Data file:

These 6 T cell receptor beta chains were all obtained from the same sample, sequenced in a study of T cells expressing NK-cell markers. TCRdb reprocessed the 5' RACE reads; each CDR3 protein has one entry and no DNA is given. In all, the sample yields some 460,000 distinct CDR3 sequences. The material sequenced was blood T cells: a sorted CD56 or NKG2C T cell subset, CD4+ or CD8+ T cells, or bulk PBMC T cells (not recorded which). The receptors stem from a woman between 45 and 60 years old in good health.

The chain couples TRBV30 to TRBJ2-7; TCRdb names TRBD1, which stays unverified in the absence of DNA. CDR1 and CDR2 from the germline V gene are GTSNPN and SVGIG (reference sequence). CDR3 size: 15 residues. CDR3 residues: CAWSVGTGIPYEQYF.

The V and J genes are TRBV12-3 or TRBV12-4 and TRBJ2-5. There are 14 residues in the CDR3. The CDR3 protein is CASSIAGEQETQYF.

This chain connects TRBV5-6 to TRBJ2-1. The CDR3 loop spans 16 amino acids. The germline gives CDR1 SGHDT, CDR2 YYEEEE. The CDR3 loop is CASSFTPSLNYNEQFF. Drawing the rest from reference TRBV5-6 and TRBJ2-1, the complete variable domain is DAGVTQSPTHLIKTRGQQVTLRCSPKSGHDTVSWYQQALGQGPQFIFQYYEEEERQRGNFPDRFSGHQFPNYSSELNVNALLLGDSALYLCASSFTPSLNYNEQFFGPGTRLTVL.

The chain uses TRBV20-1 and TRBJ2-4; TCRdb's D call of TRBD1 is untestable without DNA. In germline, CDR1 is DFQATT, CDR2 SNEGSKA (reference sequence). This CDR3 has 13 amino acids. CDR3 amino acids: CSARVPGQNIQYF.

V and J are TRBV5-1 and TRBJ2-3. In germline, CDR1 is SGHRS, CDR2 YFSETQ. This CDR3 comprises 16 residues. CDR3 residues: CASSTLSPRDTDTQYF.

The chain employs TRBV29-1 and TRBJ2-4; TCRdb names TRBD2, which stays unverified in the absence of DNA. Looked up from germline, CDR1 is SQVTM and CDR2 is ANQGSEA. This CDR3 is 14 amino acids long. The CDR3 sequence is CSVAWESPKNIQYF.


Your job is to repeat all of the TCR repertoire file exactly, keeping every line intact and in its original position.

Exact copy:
These 6 T cell receptor beta chains were all obtained from the same sample, sequenced in a study of T cells expressing NK-cell markers. TCRdb reprocessed the 5' RACE reads; each CDR3 protein has one entry and no DNA is given. In all, the sample yields some 460,000 distinct CDR3 sequences. The material sequenced was blood T cells: a sorted CD56 or NKG2C T cell subset, CD4+ or CD8+ T cells, or bulk PBMC T cells (not recorded which). The receptors stem from a woman between 45 and 60 years old in good health.

The chain couples TRBV30 to TRBJ2-7; TCRdb names TRBD1, which stays unverified in the absence of DNA. CDR1 and CDR2 from the germline V gene are GTSNPN and SVGIG (reference sequence). CDR3 size: 15 residues. CDR3 residues: CAWSVGTGIPYEQYF.

The V and J genes are TRBV12-3 or TRBV12-4 and TRBJ2-5. There are 14 residues in the CDR3. The CDR3 protein is CASSIAGEQETQYF.

This chain connects TRBV5-6 to TRBJ2-1. The CDR3 loop spans 16 amino acids. The germline gives CDR1 SGHDT, CDR2 YYEEEE. The CDR3 loop is CASSFTPSLNYNEQFF. Drawing the rest from reference TRBV5-6 and TRBJ2-1, the complete variable domain is DAGVTQSPTHLIKTRGQQVTLRCSPKSGHDTVSWYQQALGQGPQFIFQYYEEEERQRGNFPDRFSGHQFPNYSSELNVNALLLGDSALYLCASSFTPSLNYNEQFFGPGTRLTVL.

The chain uses TRBV20-1 and TRBJ2-4; TCRdb's D call of TRBD1 is untestable without DNA. In germline, CDR1 is DFQATT, CDR2 SNEGSKA (reference sequence). This CDR3 has 13 amino acids. CDR3 amino acids: CSARVPGQNIQYF.

V and J are TRBV5-1 and TRBJ2-3. In germline, CDR1 is SGHRS, CDR2 YFSETQ. This CDR3 comprises 16 residues. CDR3 residues: CASSTLSPRDTDTQYF.

The chain employs TRBV29-1 and TRBJ2-4; TCRdb names TRBD2, which stays unverified in the absence of DNA. Looked up from germline, CDR1 is SQVTM and CDR2 is ANQGSEA. This CDR3 is 14 amino acids long. The CDR3 sequence is CSVAWESPKNIQYF.